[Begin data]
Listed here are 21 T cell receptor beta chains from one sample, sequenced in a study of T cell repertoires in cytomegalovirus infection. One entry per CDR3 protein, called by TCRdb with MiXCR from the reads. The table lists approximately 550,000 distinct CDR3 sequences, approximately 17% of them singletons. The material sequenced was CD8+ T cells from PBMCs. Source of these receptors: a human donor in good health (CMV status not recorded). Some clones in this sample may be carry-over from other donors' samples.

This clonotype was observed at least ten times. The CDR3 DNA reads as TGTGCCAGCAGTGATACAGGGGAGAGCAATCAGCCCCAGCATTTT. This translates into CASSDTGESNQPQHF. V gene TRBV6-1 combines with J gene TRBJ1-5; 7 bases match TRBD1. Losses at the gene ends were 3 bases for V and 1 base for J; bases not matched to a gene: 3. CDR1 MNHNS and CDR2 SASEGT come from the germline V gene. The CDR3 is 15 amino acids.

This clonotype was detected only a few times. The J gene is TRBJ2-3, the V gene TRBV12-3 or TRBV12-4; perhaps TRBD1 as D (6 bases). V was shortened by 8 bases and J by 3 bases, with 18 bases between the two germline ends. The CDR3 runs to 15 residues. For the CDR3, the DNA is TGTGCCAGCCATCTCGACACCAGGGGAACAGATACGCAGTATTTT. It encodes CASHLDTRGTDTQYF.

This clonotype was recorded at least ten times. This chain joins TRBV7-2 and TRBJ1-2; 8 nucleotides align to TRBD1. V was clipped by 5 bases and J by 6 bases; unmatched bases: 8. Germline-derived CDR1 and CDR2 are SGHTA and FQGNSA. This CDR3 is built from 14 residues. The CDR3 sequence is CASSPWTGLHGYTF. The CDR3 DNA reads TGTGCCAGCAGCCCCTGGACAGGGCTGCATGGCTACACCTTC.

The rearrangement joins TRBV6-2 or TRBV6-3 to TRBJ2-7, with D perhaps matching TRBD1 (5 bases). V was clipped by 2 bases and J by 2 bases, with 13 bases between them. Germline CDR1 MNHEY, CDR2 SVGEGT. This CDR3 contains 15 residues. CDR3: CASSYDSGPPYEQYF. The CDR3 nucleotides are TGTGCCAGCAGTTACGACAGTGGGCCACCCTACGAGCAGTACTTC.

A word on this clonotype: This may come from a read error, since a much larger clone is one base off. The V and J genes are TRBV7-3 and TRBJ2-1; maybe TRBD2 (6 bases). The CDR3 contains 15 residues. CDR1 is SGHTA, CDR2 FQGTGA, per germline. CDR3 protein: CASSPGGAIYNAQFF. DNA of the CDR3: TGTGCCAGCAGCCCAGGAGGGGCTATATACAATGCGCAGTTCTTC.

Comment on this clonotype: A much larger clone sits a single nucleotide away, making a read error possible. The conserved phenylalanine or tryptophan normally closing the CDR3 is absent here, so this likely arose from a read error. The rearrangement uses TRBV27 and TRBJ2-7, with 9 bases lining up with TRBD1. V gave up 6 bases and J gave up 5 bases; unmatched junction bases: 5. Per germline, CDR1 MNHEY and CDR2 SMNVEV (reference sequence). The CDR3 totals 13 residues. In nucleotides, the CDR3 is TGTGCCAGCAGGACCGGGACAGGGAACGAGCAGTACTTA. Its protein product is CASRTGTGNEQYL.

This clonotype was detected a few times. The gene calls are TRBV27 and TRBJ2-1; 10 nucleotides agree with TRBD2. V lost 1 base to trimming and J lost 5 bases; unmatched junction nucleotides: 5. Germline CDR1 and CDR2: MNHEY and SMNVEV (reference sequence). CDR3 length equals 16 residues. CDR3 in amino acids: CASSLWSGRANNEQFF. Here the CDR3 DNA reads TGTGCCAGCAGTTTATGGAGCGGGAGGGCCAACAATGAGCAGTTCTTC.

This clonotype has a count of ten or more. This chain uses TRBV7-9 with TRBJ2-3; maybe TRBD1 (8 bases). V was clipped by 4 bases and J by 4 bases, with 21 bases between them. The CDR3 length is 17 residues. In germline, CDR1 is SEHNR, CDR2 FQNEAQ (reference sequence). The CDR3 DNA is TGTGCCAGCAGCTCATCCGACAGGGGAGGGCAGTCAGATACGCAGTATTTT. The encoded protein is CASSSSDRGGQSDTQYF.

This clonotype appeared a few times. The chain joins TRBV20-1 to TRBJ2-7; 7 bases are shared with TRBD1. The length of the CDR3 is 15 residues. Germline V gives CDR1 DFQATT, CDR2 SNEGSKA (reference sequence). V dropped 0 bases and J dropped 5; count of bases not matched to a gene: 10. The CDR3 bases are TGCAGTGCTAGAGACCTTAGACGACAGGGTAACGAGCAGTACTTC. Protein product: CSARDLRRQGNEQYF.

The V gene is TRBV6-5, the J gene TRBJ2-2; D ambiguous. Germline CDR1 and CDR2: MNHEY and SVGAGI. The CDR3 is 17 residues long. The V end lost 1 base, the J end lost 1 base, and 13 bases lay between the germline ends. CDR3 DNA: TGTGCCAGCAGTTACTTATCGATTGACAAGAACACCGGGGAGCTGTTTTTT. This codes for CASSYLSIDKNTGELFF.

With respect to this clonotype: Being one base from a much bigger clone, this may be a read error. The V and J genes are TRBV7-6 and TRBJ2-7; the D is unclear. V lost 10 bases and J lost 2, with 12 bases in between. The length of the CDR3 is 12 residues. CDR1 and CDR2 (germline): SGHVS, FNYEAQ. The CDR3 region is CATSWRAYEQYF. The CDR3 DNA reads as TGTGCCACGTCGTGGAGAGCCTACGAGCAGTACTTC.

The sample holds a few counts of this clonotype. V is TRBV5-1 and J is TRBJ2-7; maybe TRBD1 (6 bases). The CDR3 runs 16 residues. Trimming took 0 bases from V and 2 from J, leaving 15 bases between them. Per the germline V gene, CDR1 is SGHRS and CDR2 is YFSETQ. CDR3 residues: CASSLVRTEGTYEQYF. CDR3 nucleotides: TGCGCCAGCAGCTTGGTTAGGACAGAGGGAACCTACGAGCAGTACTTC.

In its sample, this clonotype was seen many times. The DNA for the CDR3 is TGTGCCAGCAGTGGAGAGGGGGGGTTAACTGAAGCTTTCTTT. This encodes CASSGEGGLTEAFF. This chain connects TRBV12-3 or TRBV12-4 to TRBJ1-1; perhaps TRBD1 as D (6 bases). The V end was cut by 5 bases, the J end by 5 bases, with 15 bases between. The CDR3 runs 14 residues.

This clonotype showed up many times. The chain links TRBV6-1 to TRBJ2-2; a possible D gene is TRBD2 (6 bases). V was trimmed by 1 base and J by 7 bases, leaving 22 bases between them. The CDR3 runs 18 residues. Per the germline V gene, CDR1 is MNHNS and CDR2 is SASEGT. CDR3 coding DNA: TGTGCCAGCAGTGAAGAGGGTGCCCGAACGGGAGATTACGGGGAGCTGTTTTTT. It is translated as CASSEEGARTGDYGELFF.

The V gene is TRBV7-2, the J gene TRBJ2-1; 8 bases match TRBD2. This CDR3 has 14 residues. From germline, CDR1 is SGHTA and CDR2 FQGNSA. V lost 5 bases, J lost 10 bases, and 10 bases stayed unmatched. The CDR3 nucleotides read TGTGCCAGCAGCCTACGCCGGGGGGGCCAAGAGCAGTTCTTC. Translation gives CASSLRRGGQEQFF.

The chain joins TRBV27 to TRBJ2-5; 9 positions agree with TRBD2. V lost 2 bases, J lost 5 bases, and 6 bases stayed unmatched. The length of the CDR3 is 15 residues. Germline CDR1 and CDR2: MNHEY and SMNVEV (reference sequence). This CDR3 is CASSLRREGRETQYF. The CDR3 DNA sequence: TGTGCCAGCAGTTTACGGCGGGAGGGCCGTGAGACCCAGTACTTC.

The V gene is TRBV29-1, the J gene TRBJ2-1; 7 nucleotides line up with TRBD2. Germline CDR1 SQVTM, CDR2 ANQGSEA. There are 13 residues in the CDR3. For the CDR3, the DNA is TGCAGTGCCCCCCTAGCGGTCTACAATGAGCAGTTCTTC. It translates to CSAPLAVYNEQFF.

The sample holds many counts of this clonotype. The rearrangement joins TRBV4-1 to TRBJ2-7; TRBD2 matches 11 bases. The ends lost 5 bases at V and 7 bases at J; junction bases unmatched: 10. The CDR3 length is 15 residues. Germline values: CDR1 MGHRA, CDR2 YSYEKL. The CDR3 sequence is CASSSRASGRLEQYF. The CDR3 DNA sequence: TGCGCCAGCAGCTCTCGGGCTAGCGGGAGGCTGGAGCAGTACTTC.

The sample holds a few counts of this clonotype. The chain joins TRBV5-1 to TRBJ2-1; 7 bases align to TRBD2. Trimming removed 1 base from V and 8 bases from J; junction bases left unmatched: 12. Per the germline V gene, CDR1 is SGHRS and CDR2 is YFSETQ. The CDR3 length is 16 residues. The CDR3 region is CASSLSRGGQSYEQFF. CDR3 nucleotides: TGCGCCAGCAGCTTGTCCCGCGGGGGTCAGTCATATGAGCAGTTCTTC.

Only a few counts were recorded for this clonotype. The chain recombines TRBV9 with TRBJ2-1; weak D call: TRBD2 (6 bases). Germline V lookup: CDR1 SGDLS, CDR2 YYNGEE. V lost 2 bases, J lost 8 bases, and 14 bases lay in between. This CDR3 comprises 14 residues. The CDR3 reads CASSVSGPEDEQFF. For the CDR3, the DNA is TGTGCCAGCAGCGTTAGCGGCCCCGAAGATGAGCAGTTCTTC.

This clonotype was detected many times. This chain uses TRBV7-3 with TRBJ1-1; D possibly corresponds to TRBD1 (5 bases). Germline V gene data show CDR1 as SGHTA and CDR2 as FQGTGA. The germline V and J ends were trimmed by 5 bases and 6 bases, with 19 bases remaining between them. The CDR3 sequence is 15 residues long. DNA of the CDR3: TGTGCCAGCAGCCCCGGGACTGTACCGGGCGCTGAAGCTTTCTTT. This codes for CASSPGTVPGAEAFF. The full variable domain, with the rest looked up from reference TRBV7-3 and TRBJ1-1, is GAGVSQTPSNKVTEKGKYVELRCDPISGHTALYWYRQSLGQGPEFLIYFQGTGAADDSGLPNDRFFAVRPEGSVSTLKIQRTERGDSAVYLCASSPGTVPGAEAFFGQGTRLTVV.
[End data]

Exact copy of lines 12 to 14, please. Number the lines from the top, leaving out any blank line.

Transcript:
With respect to this clonotype: Being one base from a much bigger clone, this may be a read error. The V and J genes are TRBV7-6 and TRBJ2-7; the D is unclear. V lost 10 bases and J lost 2, with 12 bases in between. The length of the CDR3 is 12 residues. CDR1 and CDR2 (germline): SGHVS, FNYEAQ. The CDR3 region is CATSWRAYEQYF. The CDR3 DNA reads as TGTGCCACGTCGTGGAGAGCCTACGAGCAGTACTTC.

The sample holds a few counts of this clonotype. V is TRBV5-1 and J is TRBJ2-7; maybe TRBD1 (6 bases). The CDR3 runs 16 residues. Trimming took 0 bases from V and 2 from J, leaving 15 bases between them. Per the germline V gene, CDR1 is SGHRS and CDR2 is YFSETQ. CDR3 residues: CASSLVRTEGTYEQYF. CDR3 nucleotides: TGCGCCAGCAGCTTGGTTAGGACAGAGGGAACCTACGAGCAGTACTTC.

In its sample, this clonotype was seen many times. The DNA for the CDR3 is TGTGCCAGCAGTGGAGAGGGGGGGTTAACTGAAGCTTTCTTT. This encodes CASSGEGGLTEAFF. This chain connects TRBV12-3 or TRBV12-4 to TRBJ1-1; perhaps TRBD1 as D (6 bases). The V end was cut by 5 bases, the J end by 5 bases, with 15 bases between. The CDR3 runs 14 residues.